A reader has a question for somebody knowledgable in history

He writes:

In my high school theology classes I like to show films that portray Catholic priests in a positive light (for my Vocations class in particular). I recently showed the films “The Mission” and “Molokai: the story of Father Damien”. The students picked up the positives of being a dedicated and heroic priest, but in both of these films the Bishops/Hierarchy come across as pretty nasty overall. I’m wondering how historical these depictions are. I couldn’t find any quick reference online to answer my question, so I wanted to see if Shea World can assist. I know “The Mission” isn’t depicting a particular set of priests, but the decision to throw the indigenous peoples under the bus after converting seemed to be a joint decision of the Catholic Hierarchy and corrupt Monarchs- what exactly was the role of Catholic Hierarchy in these Jesuit missions and decisions regarding their fate? for “Molokai” Father Damien came across as saintly and real, but his religious superior and his bishop(s) were real rats as depicted. His first bishop was depicted fairly positively,but a bit of a bumbler, seemingly unaware of Father Damien’s religious superior’s evil bent. And the second bishop is depicted as a cigar smoking jerk who colludes with the religious superior to make Father Damien’s life a total hell on earth- which wasn’t always taken in stride by an increasingly frustrated and angry future Saint. Of course, I’m describing the film and perhaps not what really went down? Anybody in the Shea Zone know what really went down in both of these films, and whether the artistic liberties were taken to deliberately make the Catholic Hierarchical reps look ridiculous and even evil?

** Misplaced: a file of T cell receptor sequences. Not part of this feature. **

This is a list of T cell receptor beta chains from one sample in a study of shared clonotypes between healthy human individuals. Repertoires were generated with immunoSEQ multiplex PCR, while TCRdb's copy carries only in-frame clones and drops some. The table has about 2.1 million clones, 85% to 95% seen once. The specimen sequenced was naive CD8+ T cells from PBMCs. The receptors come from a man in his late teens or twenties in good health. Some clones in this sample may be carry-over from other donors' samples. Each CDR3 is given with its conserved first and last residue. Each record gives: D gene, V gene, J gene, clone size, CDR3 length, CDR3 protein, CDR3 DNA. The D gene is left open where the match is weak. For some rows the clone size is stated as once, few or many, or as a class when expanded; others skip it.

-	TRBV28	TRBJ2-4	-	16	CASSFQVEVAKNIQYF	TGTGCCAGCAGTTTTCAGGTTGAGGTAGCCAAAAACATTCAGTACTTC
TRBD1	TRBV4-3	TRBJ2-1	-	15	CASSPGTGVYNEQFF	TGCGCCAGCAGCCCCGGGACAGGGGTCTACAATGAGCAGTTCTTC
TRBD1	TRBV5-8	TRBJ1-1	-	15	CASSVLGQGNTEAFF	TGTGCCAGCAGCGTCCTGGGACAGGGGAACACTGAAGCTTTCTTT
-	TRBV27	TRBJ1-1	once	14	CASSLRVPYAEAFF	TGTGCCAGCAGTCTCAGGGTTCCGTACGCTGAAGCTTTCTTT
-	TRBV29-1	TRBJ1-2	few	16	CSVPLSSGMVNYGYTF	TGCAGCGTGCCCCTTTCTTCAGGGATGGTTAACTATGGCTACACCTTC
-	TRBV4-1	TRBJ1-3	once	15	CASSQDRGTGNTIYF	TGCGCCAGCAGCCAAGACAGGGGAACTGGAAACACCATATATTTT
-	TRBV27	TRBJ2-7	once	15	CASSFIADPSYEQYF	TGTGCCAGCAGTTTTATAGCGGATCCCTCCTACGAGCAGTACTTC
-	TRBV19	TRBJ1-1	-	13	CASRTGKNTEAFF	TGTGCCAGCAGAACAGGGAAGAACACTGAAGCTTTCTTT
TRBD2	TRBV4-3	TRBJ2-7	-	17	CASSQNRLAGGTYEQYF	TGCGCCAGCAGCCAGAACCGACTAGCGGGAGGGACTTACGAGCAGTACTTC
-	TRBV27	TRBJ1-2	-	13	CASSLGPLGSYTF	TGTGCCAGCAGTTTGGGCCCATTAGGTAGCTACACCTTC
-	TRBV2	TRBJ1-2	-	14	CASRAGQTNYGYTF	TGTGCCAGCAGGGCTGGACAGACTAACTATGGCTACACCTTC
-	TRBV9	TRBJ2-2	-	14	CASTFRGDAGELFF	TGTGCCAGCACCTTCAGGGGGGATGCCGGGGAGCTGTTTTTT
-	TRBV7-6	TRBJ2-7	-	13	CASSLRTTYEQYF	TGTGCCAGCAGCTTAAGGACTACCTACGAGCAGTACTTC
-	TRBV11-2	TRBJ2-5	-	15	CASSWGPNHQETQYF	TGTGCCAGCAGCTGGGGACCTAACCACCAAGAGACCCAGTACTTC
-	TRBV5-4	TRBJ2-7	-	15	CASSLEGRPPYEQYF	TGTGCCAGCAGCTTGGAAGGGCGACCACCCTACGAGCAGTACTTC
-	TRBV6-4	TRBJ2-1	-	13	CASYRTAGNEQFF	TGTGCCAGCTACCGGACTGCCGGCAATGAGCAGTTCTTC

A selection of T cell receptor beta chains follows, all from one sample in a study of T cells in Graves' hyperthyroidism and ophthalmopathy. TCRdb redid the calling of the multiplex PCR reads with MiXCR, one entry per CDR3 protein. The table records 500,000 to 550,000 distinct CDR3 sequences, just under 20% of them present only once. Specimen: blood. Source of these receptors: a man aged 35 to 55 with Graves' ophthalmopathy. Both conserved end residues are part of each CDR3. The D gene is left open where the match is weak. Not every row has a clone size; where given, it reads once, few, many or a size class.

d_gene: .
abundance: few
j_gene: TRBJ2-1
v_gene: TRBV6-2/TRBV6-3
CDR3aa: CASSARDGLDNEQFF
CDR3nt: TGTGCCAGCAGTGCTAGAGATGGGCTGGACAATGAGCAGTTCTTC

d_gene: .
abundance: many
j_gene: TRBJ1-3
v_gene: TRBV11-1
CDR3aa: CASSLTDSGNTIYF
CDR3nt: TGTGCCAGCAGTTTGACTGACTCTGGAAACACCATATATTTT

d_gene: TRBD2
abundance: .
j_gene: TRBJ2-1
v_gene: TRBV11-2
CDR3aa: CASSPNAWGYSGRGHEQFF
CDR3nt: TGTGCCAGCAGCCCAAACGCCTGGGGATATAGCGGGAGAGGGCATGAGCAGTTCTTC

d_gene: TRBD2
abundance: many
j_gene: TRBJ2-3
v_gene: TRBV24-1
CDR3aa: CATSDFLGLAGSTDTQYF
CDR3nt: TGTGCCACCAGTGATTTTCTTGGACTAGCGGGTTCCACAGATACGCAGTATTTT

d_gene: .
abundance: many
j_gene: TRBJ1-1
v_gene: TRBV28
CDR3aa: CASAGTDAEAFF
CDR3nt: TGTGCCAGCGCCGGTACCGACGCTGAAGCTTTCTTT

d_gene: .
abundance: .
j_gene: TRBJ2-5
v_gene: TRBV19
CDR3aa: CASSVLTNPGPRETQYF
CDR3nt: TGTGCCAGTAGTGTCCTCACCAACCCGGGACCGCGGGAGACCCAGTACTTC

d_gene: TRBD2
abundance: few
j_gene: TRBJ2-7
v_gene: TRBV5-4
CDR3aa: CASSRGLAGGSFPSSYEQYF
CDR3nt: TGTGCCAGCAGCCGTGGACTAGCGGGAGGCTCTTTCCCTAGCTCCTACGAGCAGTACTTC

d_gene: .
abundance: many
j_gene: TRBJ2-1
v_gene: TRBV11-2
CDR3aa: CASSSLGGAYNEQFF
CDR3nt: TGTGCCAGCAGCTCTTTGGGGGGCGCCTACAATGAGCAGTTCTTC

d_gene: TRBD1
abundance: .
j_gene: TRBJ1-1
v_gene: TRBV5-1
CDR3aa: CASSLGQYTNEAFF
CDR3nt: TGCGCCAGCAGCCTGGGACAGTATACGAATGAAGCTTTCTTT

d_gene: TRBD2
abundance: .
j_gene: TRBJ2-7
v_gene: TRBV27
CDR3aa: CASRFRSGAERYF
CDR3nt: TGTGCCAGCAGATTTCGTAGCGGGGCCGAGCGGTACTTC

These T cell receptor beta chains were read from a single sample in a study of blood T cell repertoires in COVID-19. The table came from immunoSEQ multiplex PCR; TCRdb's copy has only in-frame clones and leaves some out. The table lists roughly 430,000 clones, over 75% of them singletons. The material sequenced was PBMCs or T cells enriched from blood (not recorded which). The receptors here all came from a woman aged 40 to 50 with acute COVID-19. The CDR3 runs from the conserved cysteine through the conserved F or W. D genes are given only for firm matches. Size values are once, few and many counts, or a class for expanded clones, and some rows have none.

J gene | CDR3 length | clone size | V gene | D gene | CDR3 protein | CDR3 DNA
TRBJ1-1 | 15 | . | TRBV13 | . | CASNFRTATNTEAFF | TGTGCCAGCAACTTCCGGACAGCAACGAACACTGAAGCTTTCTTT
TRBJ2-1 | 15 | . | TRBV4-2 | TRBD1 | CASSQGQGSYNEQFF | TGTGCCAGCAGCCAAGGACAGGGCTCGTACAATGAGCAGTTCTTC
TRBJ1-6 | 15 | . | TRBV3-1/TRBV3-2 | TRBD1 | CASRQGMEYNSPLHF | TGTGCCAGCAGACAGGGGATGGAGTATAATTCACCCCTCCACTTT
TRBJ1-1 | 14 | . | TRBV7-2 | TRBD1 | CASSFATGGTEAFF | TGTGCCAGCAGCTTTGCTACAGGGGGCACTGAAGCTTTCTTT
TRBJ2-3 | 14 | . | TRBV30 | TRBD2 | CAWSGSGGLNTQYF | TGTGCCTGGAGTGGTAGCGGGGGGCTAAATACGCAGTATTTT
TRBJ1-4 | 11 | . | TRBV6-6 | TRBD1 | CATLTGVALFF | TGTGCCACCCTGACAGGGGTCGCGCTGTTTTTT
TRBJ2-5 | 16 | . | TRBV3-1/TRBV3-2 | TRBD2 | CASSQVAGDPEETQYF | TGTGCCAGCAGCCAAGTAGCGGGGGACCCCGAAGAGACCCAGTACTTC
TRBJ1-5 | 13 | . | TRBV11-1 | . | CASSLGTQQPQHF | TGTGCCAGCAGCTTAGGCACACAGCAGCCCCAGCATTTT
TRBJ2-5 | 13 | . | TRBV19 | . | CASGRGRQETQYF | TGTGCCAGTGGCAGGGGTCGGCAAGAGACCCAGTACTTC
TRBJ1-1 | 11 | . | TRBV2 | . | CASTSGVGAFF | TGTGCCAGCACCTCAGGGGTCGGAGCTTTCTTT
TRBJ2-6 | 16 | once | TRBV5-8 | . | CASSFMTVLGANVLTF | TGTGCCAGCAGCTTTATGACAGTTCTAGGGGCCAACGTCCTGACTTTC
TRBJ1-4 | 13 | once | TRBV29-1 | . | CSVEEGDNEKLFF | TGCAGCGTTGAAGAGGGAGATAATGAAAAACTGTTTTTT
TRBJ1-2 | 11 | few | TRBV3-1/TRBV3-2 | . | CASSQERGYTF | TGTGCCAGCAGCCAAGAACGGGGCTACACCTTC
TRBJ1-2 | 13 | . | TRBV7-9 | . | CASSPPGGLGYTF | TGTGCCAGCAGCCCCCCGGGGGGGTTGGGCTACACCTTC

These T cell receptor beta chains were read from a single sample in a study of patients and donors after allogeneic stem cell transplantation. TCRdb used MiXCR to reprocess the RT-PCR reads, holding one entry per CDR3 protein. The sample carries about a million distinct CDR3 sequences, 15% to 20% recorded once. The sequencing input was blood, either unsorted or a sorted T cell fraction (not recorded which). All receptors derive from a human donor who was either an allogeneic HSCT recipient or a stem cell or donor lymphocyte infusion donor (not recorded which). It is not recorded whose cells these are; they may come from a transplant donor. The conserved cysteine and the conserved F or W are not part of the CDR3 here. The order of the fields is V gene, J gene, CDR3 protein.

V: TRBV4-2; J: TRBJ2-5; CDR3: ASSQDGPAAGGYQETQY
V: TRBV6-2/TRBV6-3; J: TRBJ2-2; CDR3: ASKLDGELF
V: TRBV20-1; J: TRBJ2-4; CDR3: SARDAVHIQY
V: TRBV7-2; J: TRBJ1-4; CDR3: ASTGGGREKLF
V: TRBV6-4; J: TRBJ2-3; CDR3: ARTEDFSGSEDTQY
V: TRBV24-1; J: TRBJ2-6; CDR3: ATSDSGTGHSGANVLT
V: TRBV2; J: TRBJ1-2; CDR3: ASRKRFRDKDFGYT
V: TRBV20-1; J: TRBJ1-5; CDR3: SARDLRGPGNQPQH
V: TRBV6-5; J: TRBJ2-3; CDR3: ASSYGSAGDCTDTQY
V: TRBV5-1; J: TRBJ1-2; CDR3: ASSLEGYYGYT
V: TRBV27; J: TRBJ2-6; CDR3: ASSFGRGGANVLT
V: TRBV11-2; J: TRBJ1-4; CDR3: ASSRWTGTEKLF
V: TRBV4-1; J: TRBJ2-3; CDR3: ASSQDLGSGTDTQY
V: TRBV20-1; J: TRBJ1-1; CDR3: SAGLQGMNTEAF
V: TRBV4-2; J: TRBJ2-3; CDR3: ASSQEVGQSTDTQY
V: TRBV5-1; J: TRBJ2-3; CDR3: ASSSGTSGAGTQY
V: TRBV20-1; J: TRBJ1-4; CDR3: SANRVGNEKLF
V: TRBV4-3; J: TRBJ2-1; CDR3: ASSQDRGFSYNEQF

This requires more knowledge than I have. I’m always skeptical of historical films because they have to ramp up conflict to have good drama. History is seldom as neat as that. If somebody actually has some knowledge of Fr. Damien and/or the historical realities behind the Mission, please step up. It’s certainly not unusual to find that Catholics (including clerics and bishops have behaved shabbily. But I’d like to know the facts.

  • Mark S. (not for Shea)

    I love The Mission, though I’ve never made a study of the actual history involved. It’s a brilliant movie and the perfect story to discuss sainthood, repentance, and sacrifice. And it has the best score of any film ever made. “Gabriel’s Oboe” can bring me to tears if I’m in the right mood.
    .
    It’s been years since I last saw it, but I remember the movie Becket (with Richard Burton and Peter O’Toole) being very admiring of the Faith.
    .
    And even though there are no clergy as main characters, the John Sayles film THE SECRET OF ROAN INISH is surprisingly Catholic and distributist in its message. Wonderful movie. One of my all-time favorites.

    • wlinden

      Also, the priest in ONDINE.

  • Sean P. Dailey

    The Exorcism of Emily Rose has a very positive portrayal of the priesthood. But, again, the diocese bureaucracy does not come off well.

    I think it’s a common Hollywood trope in movies about the Church. Priests: good; bishops: bad.

    • Heather

      I suspect it’s the same trope as “captains are heroes, generals are butchers.”

  • wlinden

    Contrast “The Mission” with Voltaire’s ludicrous depiction of the same events in CANDIDE. Check under “reducions”.

  • Procopius

    “Black Robe” was very good, though perhaps not suitable in uneditied form for high-school class (some sexual content (not involving the priest, and also at least having some narrative function, but if you can edit it out on computer, the film should be great for kids)

  • Tom Leith

    Well, since nobody else is answering the question either ;-) there’s A Man for All Seasons.